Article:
But where Summoner Wars really shines is its asymmetrical factions, from the boost-based Savannah Elves, to the construct-building Polar Dwarves. Each one has its own distinctive playstyle, and with six in the Master Set alone, there are endless memorable matchups to try out.

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Arkham Horror: The Card Game

One of our favourite Fantasy Flight games, in Arkham Horror: The Card Game, you play a group of mystery-solving paranormal investigators, finding clues and then figuring out how to deal when those clues sprout tentacles and spiky teeth.

Full of co-op – or, optionally, single player – campaigns, it’s genuinely impressive how well Arkham Horror manages to create that big campaign experience (obviously somewhat condensed) using just a few decks of cards.

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Tweaking the decks that determine your investigators’ powers, equipment and even their fatal flaws is highly rewarding, and the narratives, though linear, are strongly thematic – with some good twists, turns, and touch choices.

There are plenty of adventures to be found in the base game and loads more available as expansions – as well as new investigators to try out. If you’re a fan of Lovecraftian spookiness and you haven’t mined this particular seam of hobbyist fun yet, it’s well worth giving it a go!

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Cockroach Poker

There’s no better lie than a shared lie, that’s what they say… Or is it? Perhaps we made that up. Anyway, it’s definitely true that vermin-themed bluffing card game Cockroach Poker is stupendous fun. Scout’s honour!

You’ll be untangling webs of utter twaddle

Cockroach Poker is all about handing your mate an animal and, with great audacity, declaring it to be something it isn’t. So you might say a cockroach is a rat, for instance. They can then either make a call on whether you’re lying or not, or pass the card on to the next player. If they opt for the latter, they look at the card, and then pass it on, either agreeing with your claim “Yes, that’s one whiskery rat all right” or coming up with a new one, which just like your own, could be true or false – “Actually, it’s a bat!”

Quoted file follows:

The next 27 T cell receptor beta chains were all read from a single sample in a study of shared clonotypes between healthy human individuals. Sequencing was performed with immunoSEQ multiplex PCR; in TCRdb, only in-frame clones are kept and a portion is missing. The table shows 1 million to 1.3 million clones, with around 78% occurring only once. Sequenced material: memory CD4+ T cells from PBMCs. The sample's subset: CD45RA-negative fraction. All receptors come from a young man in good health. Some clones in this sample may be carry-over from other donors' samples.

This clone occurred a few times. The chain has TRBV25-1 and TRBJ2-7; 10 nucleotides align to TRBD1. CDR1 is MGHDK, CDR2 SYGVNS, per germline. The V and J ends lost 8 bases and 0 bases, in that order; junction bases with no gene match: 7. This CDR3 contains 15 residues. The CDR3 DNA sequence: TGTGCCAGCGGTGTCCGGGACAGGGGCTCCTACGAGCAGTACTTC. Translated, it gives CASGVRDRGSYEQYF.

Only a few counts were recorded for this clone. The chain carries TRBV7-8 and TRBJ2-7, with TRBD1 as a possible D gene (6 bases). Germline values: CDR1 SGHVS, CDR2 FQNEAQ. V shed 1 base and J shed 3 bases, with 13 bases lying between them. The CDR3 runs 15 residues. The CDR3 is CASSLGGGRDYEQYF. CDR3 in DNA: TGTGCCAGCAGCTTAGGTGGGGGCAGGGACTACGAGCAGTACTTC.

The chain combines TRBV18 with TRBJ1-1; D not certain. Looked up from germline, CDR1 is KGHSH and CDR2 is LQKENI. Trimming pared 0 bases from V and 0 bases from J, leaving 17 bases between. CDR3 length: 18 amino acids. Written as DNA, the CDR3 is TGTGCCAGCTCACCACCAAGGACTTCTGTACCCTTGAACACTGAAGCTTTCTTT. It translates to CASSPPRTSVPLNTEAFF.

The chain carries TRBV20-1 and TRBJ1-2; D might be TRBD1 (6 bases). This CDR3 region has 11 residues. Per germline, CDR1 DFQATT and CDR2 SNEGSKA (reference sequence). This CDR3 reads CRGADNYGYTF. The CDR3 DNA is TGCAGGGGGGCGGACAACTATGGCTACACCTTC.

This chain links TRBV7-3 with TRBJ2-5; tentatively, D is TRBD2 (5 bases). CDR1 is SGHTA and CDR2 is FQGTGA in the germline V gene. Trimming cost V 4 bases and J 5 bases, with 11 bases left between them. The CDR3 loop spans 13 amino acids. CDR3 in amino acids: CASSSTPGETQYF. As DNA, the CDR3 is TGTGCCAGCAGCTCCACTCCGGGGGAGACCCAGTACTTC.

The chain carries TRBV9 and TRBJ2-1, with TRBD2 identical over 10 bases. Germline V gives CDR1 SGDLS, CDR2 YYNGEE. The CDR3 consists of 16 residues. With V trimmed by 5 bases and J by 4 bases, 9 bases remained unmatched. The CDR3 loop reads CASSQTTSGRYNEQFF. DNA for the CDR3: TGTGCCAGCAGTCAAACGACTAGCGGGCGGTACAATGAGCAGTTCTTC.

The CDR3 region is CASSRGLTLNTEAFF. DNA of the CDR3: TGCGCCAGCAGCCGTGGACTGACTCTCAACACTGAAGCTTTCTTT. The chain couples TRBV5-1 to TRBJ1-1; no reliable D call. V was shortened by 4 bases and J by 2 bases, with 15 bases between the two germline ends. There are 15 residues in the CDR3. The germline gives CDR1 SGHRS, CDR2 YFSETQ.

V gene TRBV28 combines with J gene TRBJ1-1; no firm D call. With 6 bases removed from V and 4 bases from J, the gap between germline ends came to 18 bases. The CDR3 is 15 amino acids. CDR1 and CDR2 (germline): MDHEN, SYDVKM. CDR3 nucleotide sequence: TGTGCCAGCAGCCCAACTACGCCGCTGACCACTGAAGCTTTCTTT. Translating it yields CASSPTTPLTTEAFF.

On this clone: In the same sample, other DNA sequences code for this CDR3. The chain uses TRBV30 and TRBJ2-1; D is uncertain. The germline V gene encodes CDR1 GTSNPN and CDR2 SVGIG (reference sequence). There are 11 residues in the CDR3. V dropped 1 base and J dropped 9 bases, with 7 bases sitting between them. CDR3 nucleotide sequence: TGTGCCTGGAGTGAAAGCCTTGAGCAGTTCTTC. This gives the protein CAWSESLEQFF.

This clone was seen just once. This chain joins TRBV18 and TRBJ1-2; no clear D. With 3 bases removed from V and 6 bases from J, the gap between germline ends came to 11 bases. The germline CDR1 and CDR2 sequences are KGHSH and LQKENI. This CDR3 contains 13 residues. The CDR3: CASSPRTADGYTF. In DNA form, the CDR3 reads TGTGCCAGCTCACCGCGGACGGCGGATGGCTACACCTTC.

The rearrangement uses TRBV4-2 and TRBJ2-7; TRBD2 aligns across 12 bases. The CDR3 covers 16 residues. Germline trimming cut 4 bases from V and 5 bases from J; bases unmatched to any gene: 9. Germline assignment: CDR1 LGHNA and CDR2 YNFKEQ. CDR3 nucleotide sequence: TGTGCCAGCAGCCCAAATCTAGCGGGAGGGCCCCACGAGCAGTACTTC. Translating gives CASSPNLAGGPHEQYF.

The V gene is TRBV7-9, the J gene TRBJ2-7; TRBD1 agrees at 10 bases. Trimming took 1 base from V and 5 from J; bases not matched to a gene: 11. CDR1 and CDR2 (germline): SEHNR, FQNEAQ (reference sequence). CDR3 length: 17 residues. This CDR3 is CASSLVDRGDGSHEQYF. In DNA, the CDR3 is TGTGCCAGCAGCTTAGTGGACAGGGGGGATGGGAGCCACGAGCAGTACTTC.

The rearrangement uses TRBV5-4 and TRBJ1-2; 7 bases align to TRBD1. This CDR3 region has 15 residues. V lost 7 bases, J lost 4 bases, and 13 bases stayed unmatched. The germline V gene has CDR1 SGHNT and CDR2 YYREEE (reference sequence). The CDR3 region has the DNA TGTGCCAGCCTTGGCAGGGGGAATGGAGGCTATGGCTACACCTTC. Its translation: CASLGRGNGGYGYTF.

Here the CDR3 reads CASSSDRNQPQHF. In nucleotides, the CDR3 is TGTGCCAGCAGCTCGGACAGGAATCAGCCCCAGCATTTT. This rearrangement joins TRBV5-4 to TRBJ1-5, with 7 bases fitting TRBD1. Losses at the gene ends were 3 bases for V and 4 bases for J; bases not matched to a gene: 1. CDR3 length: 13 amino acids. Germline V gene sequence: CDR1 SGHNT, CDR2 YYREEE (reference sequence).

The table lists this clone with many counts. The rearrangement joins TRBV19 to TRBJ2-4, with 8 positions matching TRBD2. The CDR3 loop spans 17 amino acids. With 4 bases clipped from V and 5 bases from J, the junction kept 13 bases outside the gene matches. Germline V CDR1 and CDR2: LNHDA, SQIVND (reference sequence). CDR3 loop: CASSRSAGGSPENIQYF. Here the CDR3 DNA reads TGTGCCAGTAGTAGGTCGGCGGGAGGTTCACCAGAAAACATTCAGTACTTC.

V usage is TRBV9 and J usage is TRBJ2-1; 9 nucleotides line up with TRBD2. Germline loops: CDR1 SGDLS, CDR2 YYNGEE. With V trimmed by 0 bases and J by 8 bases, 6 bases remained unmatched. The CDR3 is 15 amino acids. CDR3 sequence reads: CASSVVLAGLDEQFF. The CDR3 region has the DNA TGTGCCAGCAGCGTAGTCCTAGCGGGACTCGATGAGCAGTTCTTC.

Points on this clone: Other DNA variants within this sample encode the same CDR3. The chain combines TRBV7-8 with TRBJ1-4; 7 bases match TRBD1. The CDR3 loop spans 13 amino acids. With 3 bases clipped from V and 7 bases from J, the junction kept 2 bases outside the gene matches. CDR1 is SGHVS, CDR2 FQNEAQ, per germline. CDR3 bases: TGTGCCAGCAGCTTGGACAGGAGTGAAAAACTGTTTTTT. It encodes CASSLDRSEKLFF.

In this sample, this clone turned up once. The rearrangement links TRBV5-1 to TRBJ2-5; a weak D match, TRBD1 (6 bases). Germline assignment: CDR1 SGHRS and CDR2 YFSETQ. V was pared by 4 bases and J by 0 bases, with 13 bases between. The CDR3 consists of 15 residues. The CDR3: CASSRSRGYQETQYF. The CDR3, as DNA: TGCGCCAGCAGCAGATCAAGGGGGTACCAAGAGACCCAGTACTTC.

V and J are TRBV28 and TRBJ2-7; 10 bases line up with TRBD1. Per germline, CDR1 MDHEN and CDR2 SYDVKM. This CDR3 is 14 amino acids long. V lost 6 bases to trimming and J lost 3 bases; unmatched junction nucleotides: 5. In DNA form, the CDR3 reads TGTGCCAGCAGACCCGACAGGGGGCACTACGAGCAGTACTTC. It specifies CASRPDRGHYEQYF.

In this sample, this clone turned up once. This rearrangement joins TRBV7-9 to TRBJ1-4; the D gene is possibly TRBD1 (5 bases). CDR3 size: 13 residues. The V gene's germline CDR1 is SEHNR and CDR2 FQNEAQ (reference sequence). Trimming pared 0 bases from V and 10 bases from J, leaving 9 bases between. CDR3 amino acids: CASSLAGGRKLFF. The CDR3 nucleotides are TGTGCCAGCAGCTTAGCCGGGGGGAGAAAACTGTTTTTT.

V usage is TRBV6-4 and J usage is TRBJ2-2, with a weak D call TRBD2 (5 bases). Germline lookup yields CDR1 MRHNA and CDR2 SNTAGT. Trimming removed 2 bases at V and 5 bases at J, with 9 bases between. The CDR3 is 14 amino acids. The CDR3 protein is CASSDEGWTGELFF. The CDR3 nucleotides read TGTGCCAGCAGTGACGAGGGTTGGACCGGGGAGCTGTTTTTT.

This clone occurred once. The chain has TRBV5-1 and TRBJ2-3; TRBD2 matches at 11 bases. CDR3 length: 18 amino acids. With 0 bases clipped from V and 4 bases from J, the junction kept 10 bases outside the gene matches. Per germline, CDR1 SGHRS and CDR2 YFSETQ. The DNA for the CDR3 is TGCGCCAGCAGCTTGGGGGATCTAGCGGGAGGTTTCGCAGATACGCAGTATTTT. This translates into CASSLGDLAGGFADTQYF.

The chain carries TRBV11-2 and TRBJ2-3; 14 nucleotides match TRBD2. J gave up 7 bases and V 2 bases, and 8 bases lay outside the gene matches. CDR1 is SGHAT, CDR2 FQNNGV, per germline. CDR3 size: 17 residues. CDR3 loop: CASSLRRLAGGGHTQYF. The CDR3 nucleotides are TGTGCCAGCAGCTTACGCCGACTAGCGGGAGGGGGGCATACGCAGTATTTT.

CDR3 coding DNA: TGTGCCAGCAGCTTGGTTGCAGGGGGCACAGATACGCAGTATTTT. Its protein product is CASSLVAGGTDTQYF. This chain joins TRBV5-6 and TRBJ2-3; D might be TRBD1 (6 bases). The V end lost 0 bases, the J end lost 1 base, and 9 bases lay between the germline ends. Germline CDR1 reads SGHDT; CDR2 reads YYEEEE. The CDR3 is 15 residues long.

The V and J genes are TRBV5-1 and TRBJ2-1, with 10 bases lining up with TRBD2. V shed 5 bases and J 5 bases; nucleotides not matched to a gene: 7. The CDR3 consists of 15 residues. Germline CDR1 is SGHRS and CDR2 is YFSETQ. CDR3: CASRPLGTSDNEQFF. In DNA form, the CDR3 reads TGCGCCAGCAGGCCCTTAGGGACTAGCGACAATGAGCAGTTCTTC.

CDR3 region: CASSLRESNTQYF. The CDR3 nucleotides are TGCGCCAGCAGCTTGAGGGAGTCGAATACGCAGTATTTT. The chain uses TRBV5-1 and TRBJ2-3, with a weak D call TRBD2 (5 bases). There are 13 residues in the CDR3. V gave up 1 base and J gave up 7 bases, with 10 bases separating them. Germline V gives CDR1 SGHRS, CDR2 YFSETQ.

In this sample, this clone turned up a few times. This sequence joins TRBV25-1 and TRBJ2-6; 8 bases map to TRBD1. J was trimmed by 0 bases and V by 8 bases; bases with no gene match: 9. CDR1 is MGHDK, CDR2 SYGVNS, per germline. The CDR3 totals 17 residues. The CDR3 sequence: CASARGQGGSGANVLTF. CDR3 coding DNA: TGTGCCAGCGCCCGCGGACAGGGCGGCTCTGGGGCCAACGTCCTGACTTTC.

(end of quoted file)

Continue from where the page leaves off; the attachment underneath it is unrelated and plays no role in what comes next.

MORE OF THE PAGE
So, you might end up passing a card all the way down the line, until the last player is forced to untangle this web of utter twaddle and settle the matter of what the damn card truly is once and for all. At which point everyone else, who already knew the answer, collapses in a fit of giggles. It’s absurd, but it’s also absurdly enjoyable.

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Jaipur

In Jaipur, players are Indian merchants, trading the finest spices, cloth, gold and camels, all in a tug-of-war to become the wealthiest. On your turn you’ve got just two types of moves to consider: you can buy wares, or you can sell them.

While bonuses are awarded for selling goods in large quantities, each type of good decreases in value as the market becomes flooded. That means there’s a fine balance to strike between selling early and waiting till you have more to sell.

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You can also buy all the camel cards in one go, which reveals new, valuable resources your foe can snatch up, but gives you greater purchasing power, as you can trade these even-toed ungulates in later for whatever’s sitting on the shelves.

Jaipur is a game of risk taking, knowing when to push your luck. It’s a great two-player card game because you soon realise that following your opponent’s moves is more important than planning out your own. You’ve got to get a read on what they’re collecting, how much of it they’re likely to have, and the size of their camel fleet. And then you can create a plan of action for screwing them over.

As economic card games go, Jaipur is simple but effective. It’s quick to jump into and incredibly moreish.